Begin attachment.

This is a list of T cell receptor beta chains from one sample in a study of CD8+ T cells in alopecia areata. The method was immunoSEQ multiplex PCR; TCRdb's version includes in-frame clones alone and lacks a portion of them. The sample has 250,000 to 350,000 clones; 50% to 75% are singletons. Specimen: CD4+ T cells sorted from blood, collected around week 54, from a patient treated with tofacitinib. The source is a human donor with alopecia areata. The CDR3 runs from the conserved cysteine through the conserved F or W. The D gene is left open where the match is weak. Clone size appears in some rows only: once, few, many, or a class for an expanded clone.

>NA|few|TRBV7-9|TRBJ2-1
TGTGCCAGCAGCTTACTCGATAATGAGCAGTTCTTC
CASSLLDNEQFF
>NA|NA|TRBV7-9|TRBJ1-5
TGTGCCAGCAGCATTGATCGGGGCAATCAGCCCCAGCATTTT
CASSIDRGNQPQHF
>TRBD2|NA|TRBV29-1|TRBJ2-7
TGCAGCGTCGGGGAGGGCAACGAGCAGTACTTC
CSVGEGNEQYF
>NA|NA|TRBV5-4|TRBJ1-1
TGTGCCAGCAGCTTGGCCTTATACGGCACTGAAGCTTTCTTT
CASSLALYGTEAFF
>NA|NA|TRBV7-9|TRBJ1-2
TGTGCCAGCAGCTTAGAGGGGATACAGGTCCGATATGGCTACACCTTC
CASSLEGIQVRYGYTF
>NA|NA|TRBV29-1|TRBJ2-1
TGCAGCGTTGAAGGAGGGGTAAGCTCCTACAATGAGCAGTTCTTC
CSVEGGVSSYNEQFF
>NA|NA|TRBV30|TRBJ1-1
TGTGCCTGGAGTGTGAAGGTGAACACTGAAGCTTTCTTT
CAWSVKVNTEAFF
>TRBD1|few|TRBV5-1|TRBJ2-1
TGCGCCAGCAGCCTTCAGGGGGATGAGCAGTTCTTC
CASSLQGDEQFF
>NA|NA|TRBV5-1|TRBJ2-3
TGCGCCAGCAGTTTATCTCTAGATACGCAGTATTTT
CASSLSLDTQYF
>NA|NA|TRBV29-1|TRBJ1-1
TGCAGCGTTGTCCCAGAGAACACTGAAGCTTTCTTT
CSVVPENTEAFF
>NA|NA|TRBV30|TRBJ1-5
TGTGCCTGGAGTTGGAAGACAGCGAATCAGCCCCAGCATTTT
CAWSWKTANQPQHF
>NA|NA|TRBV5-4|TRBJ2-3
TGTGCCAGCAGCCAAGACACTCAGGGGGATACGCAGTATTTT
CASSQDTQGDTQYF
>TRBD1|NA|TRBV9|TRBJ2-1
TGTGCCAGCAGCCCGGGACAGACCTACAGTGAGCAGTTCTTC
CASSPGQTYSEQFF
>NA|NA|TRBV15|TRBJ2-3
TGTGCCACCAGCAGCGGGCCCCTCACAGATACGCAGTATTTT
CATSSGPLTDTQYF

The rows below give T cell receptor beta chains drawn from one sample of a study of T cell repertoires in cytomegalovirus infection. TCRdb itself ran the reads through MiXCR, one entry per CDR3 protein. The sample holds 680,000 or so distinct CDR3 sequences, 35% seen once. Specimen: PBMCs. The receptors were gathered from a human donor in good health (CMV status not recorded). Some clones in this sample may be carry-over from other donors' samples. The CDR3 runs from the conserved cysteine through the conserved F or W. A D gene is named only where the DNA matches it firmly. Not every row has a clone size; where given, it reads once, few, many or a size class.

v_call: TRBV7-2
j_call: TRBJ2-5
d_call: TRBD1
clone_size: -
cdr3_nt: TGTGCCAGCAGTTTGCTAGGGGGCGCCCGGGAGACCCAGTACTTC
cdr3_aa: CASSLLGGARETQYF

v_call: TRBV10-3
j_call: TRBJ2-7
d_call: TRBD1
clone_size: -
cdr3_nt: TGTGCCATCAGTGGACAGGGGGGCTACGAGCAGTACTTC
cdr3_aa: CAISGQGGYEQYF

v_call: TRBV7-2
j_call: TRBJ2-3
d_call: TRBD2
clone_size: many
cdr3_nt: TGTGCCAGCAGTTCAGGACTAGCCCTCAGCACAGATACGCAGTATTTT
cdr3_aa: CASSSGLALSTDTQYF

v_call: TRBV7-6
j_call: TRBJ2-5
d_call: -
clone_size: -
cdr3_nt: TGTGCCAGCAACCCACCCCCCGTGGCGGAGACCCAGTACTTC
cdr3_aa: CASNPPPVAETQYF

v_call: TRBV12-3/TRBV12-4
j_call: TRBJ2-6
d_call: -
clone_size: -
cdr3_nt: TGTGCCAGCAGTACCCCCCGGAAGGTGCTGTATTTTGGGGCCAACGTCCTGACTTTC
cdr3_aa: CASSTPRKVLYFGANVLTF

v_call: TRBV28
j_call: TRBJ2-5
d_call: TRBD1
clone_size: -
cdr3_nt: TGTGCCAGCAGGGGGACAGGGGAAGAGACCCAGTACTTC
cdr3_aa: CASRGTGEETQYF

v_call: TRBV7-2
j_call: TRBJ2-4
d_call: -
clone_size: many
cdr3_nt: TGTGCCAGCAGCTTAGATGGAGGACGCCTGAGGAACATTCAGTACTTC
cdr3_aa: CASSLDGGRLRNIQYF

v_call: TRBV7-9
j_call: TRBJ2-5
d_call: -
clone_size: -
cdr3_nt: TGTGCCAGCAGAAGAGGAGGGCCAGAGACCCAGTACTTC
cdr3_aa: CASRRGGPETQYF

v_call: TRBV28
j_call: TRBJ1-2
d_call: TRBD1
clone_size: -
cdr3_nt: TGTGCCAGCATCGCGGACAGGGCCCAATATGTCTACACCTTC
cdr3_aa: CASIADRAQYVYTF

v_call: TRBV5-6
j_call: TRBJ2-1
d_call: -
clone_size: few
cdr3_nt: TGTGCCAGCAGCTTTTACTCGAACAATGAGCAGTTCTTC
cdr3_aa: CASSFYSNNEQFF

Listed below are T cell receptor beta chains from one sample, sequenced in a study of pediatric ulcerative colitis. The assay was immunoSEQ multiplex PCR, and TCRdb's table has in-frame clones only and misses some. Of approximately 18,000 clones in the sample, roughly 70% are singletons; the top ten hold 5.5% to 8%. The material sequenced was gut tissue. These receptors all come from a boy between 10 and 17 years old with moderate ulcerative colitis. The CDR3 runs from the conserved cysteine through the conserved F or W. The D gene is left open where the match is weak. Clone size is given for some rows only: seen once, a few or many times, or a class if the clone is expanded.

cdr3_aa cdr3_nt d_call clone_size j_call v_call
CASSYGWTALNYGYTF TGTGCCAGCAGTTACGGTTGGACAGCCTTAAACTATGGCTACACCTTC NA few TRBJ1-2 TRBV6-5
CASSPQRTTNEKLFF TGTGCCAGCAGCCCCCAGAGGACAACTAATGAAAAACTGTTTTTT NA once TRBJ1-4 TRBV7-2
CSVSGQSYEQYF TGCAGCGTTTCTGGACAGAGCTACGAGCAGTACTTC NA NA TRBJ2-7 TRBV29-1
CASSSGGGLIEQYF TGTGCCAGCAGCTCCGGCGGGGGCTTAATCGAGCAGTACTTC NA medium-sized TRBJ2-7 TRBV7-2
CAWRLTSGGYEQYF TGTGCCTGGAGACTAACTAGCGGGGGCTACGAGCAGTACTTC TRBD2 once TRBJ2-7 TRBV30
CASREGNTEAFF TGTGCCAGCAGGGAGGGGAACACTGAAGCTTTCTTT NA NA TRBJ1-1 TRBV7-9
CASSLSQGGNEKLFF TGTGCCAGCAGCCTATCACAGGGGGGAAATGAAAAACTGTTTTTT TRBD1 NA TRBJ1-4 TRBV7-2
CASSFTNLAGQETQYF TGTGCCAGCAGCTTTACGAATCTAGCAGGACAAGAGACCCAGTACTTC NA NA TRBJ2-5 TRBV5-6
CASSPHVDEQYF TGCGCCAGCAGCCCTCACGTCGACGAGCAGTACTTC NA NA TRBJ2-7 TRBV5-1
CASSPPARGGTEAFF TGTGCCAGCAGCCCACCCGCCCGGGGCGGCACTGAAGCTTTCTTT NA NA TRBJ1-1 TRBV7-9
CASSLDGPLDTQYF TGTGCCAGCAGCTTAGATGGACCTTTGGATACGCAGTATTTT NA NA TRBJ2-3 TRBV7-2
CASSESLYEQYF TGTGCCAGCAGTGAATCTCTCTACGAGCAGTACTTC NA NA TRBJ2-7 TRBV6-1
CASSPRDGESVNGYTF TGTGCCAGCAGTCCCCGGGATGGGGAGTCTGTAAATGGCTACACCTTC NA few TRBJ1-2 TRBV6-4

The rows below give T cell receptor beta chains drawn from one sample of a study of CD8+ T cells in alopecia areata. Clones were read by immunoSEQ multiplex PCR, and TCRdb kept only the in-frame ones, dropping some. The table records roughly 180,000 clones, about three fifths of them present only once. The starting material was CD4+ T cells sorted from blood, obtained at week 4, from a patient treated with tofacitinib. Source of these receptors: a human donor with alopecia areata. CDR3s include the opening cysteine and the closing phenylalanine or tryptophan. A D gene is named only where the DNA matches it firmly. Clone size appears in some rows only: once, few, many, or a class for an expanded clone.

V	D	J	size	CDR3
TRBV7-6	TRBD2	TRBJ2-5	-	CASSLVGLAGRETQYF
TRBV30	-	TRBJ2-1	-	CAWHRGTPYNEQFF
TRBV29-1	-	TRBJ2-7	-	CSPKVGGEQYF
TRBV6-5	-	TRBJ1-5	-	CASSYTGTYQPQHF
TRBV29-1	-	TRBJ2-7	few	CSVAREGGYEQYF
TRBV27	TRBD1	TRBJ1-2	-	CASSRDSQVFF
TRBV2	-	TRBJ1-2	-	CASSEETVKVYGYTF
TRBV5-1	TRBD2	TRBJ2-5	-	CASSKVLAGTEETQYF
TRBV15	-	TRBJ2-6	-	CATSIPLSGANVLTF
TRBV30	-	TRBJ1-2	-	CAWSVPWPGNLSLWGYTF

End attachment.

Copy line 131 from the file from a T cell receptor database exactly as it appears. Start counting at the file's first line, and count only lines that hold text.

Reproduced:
TRBV30	-	TRBJ1-2	-	CAWSVPWPGNLSLWGYTF